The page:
Coronado v. BankAtlantic Bancorp, Inc.

222 F.3d 1315 (2000)

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Coronado v. BankAtlantic Bancorp, Inc.

United States Court of Appeals for the Eleventh Circuit
222 F.3d 1315 (2000)

Facts

Jose Coronado (plaintiff) opened an account with the international division of BankAtlantic Bancorp, Inc. (BankAtlantic) (defendant) in May 1996. By that time, three federal grand juries had started investigating possible money laundering via accounts at BankAtlantic’s international division. BankAtlantic had alerted law enforcement to the possible criminal activity in June 1995. In the late spring of 1996, the grand juries issued subpoenas to BankAtlantic seeking copies of account documents and other information relating to 1,100 accounts in BankAtlantic’s international division, including Coronado’s account. In June 1996, after a series of interim orders, a federal district court ordered the freezing of the 1,100 accounts; soon thereafter, the court ordered the seizure of the 1,100 accounts by the Drug Enforcement Agency (DEA). On August 1, BankAtlantic turned over the money in the 1,100 accounts to the DEA. On August 8, the federal government commenced civil-forfeiture proceedings against Coronado’s account and many others. The government eventually unfroze Coronado’s account and returned his money, with interest. Coronado then sued BankAtlantic for allegedly violating the Right to Financial Privacy Act and the Electronic Communications Privacy Act (ECPA) by producing information to the grand juries pursuant to the grand jury subpoenas. BankAtlantic responded that it was immune from liability for complying with the subpoenas by the Annunzio-Wylie Anti-Money Laundering Act of 1992 (A-W Act). The district court granted BankAtlantic’s motion for summary judgment. Coronado appealed, arguing that the A-W Act’s safe harbor for disclosures pursuant to subpoenas was inapplicable because the subpoenas sought information that was privileged under the ECPA.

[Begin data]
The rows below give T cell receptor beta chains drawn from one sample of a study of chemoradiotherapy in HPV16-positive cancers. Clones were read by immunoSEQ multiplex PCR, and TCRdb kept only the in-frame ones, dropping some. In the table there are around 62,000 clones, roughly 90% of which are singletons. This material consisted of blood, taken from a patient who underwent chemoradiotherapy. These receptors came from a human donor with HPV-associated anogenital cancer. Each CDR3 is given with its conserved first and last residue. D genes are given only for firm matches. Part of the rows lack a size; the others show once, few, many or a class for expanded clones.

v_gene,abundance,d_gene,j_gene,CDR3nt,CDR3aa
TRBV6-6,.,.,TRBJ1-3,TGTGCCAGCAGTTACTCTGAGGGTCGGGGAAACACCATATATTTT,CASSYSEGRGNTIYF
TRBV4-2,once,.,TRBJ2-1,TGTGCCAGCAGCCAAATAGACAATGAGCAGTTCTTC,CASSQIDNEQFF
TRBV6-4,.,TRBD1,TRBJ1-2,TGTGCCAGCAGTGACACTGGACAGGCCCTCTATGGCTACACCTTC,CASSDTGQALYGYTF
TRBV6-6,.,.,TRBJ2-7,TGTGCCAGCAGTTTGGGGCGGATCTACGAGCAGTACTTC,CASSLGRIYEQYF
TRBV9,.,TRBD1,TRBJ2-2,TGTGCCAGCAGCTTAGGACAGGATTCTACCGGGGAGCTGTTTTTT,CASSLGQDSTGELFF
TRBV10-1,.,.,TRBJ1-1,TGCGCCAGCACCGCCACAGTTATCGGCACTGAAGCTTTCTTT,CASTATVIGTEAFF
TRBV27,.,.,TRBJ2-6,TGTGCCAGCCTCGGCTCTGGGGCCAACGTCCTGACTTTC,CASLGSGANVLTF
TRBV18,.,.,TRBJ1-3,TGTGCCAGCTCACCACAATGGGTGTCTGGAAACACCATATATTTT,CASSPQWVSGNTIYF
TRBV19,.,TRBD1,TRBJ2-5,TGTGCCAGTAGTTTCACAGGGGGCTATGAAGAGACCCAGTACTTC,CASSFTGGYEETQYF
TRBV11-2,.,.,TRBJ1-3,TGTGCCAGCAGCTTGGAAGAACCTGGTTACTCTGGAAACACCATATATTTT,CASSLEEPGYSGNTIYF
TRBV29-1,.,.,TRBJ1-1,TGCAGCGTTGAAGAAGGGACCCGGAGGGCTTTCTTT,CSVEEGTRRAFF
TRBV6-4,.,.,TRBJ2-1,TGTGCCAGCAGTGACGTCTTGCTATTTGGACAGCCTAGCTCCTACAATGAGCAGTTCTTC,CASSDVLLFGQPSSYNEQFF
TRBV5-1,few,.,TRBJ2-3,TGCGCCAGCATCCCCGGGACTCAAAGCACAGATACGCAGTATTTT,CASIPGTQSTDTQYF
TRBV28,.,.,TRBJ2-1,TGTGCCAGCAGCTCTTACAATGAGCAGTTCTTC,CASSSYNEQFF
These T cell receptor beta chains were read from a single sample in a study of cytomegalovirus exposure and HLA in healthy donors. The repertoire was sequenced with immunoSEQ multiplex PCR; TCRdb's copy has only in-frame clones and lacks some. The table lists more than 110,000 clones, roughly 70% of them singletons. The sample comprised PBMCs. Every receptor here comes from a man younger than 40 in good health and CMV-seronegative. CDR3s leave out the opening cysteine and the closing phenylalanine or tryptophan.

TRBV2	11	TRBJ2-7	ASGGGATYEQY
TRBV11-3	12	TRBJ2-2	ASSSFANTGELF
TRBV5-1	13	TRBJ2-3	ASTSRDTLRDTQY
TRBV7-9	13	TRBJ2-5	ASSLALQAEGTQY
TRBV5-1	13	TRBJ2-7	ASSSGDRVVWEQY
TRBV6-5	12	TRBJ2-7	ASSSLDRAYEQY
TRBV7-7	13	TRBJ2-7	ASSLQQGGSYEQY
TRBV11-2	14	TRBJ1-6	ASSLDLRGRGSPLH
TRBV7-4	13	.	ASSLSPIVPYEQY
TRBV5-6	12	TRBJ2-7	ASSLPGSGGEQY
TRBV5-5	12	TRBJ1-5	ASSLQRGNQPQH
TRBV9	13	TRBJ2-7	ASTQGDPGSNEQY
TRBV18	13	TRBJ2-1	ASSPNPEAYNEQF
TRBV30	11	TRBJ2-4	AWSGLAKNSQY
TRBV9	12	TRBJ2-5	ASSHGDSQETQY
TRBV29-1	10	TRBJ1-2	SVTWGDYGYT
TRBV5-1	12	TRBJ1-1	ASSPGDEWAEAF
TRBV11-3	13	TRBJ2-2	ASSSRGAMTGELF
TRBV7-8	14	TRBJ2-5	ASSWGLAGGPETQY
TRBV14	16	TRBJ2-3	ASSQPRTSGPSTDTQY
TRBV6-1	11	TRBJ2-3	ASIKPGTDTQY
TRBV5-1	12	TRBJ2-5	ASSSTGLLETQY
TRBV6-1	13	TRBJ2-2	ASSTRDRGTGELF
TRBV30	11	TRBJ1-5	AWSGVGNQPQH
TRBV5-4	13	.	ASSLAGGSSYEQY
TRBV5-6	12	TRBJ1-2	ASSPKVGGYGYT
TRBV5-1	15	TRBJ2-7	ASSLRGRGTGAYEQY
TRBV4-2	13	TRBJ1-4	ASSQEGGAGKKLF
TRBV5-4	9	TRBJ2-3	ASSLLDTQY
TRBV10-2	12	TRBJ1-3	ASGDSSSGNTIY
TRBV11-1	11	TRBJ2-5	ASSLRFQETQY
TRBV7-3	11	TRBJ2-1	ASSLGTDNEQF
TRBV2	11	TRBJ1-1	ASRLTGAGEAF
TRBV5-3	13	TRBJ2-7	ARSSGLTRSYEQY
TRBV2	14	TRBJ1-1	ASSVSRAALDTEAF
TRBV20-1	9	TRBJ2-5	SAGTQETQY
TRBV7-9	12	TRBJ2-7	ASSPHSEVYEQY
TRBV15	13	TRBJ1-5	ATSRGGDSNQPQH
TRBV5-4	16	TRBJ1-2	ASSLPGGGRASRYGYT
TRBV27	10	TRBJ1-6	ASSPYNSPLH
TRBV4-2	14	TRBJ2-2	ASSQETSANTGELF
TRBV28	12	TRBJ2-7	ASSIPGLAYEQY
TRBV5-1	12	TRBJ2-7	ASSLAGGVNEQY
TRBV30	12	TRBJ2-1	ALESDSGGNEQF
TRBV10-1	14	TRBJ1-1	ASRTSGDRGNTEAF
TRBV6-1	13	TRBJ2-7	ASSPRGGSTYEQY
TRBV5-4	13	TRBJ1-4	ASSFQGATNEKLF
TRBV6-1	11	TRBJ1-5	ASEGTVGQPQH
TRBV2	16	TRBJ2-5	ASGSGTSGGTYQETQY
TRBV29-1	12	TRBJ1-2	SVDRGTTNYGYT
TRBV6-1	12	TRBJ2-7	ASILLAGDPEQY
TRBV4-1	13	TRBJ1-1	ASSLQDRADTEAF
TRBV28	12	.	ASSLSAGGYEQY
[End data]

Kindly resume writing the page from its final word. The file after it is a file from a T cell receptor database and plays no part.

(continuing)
Rule of Law

Issue

Holding and Reasoning (Cudahy, J.)

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